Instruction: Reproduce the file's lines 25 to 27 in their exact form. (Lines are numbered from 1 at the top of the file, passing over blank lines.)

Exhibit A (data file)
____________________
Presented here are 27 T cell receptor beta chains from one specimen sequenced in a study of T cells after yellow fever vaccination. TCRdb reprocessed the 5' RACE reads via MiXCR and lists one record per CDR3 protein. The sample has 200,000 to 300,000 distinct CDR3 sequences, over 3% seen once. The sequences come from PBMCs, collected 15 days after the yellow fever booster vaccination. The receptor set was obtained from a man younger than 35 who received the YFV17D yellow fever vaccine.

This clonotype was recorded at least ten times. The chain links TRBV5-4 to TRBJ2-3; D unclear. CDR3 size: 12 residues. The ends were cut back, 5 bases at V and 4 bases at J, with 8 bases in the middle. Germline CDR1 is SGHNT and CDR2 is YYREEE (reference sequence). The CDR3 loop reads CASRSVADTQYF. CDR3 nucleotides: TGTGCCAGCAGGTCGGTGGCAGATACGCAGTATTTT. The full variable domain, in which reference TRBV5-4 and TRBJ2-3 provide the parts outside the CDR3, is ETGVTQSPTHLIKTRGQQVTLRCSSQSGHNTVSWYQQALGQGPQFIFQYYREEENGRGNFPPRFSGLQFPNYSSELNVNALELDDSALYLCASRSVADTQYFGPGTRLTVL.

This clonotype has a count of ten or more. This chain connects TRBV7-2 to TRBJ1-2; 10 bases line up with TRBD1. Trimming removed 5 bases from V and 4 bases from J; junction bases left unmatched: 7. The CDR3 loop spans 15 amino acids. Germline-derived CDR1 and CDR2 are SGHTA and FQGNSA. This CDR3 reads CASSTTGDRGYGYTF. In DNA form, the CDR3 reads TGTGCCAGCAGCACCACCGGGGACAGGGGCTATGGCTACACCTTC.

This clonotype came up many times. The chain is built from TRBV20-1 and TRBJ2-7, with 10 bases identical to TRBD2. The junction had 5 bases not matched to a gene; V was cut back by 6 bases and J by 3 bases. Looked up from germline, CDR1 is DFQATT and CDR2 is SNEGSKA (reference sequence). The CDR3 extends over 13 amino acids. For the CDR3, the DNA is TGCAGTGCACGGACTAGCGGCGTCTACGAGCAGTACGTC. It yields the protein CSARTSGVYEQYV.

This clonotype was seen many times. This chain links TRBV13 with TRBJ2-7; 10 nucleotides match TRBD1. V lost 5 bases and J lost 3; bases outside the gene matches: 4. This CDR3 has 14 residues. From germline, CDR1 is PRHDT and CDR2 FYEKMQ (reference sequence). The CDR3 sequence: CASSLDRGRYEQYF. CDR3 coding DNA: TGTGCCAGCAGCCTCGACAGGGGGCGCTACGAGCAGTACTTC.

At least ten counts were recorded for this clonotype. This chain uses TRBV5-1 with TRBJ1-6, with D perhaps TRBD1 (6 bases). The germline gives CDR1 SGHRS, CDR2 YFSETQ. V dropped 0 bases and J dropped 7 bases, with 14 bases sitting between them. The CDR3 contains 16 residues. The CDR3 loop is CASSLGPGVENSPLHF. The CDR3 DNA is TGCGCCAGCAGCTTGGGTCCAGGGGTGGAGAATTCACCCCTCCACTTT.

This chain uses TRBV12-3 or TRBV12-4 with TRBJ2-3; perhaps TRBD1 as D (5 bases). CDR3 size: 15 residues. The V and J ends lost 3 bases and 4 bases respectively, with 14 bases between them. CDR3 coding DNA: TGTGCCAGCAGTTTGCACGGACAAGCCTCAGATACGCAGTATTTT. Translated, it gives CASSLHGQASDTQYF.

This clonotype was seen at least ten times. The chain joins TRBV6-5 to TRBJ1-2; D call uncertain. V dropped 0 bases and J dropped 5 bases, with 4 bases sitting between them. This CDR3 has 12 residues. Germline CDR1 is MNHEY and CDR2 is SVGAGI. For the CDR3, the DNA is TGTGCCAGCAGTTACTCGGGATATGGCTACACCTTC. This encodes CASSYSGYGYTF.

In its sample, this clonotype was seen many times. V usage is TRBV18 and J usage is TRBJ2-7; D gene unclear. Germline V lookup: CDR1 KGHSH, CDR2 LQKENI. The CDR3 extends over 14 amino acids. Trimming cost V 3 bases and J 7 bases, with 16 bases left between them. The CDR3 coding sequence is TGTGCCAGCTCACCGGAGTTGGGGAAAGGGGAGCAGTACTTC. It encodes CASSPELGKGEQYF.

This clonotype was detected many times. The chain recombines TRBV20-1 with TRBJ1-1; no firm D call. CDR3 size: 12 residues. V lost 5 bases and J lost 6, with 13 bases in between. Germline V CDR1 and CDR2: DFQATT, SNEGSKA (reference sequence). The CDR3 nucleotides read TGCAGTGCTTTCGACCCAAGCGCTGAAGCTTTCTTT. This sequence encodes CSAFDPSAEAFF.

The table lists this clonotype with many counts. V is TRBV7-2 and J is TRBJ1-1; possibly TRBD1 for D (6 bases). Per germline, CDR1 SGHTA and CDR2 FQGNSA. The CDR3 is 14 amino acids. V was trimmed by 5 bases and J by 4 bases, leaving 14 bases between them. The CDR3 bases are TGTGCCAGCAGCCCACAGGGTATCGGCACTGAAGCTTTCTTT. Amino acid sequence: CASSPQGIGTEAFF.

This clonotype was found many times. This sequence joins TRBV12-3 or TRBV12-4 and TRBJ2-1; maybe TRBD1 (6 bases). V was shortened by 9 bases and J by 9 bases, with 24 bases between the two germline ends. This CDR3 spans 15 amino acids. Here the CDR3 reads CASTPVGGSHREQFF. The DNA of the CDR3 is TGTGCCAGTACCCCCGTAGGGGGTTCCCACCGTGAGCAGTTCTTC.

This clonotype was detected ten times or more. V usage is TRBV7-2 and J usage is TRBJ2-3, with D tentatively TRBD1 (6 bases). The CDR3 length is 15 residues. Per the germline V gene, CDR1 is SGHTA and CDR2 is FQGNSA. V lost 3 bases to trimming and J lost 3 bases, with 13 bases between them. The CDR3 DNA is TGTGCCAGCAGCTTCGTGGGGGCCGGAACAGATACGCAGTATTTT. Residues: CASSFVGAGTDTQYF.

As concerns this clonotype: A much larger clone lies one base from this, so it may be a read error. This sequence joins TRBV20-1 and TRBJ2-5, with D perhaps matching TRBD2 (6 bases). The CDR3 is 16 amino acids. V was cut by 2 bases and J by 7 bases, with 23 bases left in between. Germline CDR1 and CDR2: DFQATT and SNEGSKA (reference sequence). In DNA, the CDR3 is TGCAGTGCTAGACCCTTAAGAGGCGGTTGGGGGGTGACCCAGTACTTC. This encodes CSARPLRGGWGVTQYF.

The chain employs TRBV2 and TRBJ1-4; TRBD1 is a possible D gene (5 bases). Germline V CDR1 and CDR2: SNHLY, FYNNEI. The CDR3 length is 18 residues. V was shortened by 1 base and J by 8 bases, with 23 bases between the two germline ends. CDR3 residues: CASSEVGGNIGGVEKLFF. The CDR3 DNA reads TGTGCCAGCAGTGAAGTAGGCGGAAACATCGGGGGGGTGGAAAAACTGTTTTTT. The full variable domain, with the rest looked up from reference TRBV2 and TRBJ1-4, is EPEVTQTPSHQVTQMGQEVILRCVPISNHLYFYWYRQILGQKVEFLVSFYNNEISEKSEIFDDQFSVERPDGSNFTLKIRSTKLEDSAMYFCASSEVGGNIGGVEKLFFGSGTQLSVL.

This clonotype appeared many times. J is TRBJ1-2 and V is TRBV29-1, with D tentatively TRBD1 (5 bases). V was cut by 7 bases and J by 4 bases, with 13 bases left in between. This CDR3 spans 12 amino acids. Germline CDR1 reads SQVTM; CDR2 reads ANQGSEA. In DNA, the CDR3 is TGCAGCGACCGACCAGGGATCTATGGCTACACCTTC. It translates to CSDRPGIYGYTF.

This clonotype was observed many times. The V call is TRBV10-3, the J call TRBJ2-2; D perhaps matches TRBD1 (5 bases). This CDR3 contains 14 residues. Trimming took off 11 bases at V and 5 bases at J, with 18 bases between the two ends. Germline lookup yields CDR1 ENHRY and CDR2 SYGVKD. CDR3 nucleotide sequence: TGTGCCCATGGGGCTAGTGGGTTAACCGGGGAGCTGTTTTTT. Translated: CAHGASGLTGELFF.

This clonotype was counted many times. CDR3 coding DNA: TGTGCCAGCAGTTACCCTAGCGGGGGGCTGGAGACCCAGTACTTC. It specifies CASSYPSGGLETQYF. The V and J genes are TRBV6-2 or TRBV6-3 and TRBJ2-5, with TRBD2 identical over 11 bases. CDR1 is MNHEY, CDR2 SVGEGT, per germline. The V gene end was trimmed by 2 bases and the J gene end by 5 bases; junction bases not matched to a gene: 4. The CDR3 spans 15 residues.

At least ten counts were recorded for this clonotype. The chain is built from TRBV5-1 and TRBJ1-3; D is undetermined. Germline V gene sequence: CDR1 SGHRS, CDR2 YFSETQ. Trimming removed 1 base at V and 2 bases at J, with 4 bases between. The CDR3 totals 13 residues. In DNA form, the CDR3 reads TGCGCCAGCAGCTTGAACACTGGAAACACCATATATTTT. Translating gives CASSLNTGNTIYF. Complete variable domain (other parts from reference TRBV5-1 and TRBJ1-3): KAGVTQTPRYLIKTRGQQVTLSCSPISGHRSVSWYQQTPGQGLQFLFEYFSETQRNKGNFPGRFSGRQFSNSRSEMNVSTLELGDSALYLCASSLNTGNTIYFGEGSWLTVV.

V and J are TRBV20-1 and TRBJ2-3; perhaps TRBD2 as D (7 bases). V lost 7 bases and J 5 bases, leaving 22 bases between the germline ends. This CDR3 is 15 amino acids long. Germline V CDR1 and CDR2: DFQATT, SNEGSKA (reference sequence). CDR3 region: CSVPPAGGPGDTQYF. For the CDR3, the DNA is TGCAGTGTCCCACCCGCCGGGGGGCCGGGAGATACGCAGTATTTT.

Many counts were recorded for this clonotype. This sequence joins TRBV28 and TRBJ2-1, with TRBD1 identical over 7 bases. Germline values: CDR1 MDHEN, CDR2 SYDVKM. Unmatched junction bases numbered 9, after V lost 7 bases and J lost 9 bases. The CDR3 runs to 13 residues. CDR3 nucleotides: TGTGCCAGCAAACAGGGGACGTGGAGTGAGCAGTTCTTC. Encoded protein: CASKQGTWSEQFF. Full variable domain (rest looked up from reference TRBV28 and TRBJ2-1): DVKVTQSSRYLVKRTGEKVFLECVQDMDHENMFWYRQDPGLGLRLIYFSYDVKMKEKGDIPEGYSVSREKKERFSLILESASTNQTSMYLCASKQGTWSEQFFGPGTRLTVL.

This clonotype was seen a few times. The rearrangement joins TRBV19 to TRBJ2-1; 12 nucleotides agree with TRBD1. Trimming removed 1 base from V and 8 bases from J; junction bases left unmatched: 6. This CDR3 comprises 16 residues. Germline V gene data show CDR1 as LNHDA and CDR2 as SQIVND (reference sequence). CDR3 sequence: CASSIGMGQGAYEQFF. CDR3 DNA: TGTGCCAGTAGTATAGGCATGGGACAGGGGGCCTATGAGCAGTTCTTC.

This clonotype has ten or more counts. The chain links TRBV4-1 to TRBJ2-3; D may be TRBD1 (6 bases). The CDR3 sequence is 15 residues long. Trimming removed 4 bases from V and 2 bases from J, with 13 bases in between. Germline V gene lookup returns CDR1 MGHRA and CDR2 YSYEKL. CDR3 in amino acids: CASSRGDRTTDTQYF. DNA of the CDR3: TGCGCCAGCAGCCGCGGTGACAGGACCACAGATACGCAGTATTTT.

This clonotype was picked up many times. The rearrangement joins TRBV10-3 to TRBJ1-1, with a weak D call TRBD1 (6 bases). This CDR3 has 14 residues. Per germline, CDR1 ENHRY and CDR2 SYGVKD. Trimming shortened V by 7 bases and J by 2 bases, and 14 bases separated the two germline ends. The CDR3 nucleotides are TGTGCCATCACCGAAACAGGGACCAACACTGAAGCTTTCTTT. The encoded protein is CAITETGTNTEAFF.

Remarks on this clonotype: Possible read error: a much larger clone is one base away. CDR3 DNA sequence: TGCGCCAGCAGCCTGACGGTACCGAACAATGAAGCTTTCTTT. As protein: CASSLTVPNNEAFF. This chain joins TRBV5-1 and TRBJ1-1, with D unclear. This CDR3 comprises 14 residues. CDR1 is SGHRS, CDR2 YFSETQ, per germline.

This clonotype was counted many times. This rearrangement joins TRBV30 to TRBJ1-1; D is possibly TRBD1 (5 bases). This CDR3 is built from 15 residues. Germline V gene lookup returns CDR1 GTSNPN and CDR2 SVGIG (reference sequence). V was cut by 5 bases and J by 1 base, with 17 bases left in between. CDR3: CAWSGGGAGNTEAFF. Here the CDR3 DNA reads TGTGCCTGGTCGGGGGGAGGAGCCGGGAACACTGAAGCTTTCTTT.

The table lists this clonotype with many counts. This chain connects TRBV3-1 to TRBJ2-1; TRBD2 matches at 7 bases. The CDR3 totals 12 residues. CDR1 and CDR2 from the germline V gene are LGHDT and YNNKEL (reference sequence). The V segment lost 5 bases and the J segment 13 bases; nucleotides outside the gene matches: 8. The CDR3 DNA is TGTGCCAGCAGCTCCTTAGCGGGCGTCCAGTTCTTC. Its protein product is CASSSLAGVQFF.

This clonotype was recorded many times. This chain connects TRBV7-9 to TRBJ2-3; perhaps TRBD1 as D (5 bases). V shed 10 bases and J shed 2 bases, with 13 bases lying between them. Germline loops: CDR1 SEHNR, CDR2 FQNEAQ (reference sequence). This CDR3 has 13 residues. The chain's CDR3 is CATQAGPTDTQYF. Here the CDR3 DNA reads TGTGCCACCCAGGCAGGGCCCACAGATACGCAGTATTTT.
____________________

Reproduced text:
Remarks on this clonotype: Possible read error: a much larger clone is one base away. CDR3 DNA sequence: TGCGCCAGCAGCCTGACGGTACCGAACAATGAAGCTTTCTTT. As protein: CASSLTVPNNEAFF. This chain joins TRBV5-1 and TRBJ1-1, with D unclear. This CDR3 comprises 14 residues. CDR1 is SGHRS, CDR2 YFSETQ, per germline.

This clonotype was counted many times. This rearrangement joins TRBV30 to TRBJ1-1; D is possibly TRBD1 (5 bases). This CDR3 is built from 15 residues. Germline V gene lookup returns CDR1 GTSNPN and CDR2 SVGIG (reference sequence). V was cut by 5 bases and J by 1 base, with 17 bases left in between. CDR3: CAWSGGGAGNTEAFF. Here the CDR3 DNA reads TGTGCCTGGTCGGGGGGAGGAGCCGGGAACACTGAAGCTTTCTTT.

The table lists this clonotype with many counts. This chain connects TRBV3-1 to TRBJ2-1; TRBD2 matches at 7 bases. The CDR3 totals 12 residues. CDR1 and CDR2 from the germline V gene are LGHDT and YNNKEL (reference sequence). The V segment lost 5 bases and the J segment 13 bases; nucleotides outside the gene matches: 8. The CDR3 DNA is TGTGCCAGCAGCTCCTTAGCGGGCGTCCAGTTCTTC. Its protein product is CASSSLAGVQFF.